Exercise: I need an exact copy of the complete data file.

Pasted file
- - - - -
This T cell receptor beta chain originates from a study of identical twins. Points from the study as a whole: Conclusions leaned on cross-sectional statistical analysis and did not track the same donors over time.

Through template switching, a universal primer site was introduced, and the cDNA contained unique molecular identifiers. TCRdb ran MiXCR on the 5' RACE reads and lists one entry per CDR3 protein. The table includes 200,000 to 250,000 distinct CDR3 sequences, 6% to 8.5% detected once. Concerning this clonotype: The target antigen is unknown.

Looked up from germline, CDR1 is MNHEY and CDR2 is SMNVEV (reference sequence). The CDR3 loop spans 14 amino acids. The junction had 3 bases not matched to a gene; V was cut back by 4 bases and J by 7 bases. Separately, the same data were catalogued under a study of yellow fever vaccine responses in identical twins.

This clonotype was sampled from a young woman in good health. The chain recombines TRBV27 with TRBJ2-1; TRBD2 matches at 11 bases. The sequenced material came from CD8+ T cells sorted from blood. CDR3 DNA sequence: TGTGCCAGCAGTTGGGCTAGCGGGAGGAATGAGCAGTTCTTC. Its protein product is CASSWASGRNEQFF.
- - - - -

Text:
This T cell receptor beta chain originates from a study of identical twins. Points from the study as a whole: Conclusions leaned on cross-sectional statistical analysis and did not track the same donors over time.

Through template switching, a universal primer site was introduced, and the cDNA contained unique molecular identifiers. TCRdb ran MiXCR on the 5' RACE reads and lists one entry per CDR3 protein. The table includes 200,000 to 250,000 distinct CDR3 sequences, 6% to 8.5% detected once. Concerning this clonotype: The target antigen is unknown.

Looked up from germline, CDR1 is MNHEY and CDR2 is SMNVEV (reference sequence). The CDR3 loop spans 14 amino acids. The junction had 3 bases not matched to a gene; V was cut back by 4 bases and J by 7 bases. Separately, the same data were catalogued under a study of yellow fever vaccine responses in identical twins.

This clonotype was sampled from a young woman in good health. The chain recombines TRBV27 with TRBJ2-1; TRBD2 matches at 11 bases. The sequenced material came from CD8+ T cells sorted from blood. CDR3 DNA sequence: TGTGCCAGCAGTTGGGCTAGCGGGAGGAATGAGCAGTTCTTC. Its protein product is CASSWASGRNEQFF.